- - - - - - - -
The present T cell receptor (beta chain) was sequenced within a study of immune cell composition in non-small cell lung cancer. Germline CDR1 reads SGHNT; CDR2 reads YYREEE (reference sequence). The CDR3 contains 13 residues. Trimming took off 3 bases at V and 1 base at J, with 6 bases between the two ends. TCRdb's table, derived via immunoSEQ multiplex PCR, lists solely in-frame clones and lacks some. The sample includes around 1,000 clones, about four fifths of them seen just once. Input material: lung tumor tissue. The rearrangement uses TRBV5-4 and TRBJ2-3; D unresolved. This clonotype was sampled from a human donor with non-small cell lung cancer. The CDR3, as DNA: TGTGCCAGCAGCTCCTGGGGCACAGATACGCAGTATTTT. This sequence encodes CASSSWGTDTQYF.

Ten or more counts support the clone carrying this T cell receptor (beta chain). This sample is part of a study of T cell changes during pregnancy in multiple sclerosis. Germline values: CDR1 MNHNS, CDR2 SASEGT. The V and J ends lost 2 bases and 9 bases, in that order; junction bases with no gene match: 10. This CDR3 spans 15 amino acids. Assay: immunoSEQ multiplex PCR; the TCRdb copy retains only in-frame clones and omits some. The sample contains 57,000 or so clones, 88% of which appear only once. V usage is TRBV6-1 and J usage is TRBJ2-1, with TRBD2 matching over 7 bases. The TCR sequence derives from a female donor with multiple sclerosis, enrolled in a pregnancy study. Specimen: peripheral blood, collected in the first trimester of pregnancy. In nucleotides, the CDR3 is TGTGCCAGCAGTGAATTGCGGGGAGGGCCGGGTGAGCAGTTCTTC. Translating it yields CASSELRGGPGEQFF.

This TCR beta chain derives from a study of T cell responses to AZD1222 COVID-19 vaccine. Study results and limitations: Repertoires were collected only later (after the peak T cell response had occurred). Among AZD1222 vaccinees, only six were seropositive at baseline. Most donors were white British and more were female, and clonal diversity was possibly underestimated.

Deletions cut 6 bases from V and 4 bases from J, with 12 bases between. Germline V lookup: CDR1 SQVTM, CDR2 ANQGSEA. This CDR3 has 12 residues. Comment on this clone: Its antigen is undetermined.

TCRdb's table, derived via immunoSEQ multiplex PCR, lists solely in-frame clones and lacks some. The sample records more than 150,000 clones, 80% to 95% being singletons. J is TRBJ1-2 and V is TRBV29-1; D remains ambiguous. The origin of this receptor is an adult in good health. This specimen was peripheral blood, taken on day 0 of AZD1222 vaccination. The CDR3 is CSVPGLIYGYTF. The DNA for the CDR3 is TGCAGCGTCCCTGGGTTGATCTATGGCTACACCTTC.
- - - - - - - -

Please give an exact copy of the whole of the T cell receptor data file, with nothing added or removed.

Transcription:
The present T cell receptor (beta chain) was sequenced within a study of immune cell composition in non-small cell lung cancer. Germline CDR1 reads SGHNT; CDR2 reads YYREEE (reference sequence). The CDR3 contains 13 residues. Trimming took off 3 bases at V and 1 base at J, with 6 bases between the two ends. TCRdb's table, derived via immunoSEQ multiplex PCR, lists solely in-frame clones and lacks some. The sample includes around 1,000 clones, about four fifths of them seen just once. Input material: lung tumor tissue. The rearrangement uses TRBV5-4 and TRBJ2-3; D unresolved. This clonotype was sampled from a human donor with non-small cell lung cancer. The CDR3, as DNA: TGTGCCAGCAGCTCCTGGGGCACAGATACGCAGTATTTT. This sequence encodes CASSSWGTDTQYF.

Ten or more counts support the clone carrying this T cell receptor (beta chain). This sample is part of a study of T cell changes during pregnancy in multiple sclerosis. Germline values: CDR1 MNHNS, CDR2 SASEGT. The V and J ends lost 2 bases and 9 bases, in that order; junction bases with no gene match: 10. This CDR3 spans 15 amino acids. Assay: immunoSEQ multiplex PCR; the TCRdb copy retains only in-frame clones and omits some. The sample contains 57,000 or so clones, 88% of which appear only once. V usage is TRBV6-1 and J usage is TRBJ2-1, with TRBD2 matching over 7 bases. The TCR sequence derives from a female donor with multiple sclerosis, enrolled in a pregnancy study. Specimen: peripheral blood, collected in the first trimester of pregnancy. In nucleotides, the CDR3 is TGTGCCAGCAGTGAATTGCGGGGAGGGCCGGGTGAGCAGTTCTTC. Translating it yields CASSELRGGPGEQFF.

This TCR beta chain derives from a study of T cell responses to AZD1222 COVID-19 vaccine. Study results and limitations: Repertoires were collected only later (after the peak T cell response had occurred). Among AZD1222 vaccinees, only six were seropositive at baseline. Most donors were white British and more were female, and clonal diversity was possibly underestimated.

Deletions cut 6 bases from V and 4 bases from J, with 12 bases between. Germline V lookup: CDR1 SQVTM, CDR2 ANQGSEA. This CDR3 has 12 residues. Comment on this clone: Its antigen is undetermined.

TCRdb's table, derived via immunoSEQ multiplex PCR, lists solely in-frame clones and lacks some. The sample records more than 150,000 clones, 80% to 95% being singletons. J is TRBJ1-2 and V is TRBV29-1; D remains ambiguous. The origin of this receptor is an adult in good health. This specimen was peripheral blood, taken on day 0 of AZD1222 vaccination. The CDR3 is CSVPGLIYGYTF. The DNA for the CDR3 is TGCAGCGTCCCTGGGTTGATCTATGGCTACACCTTC.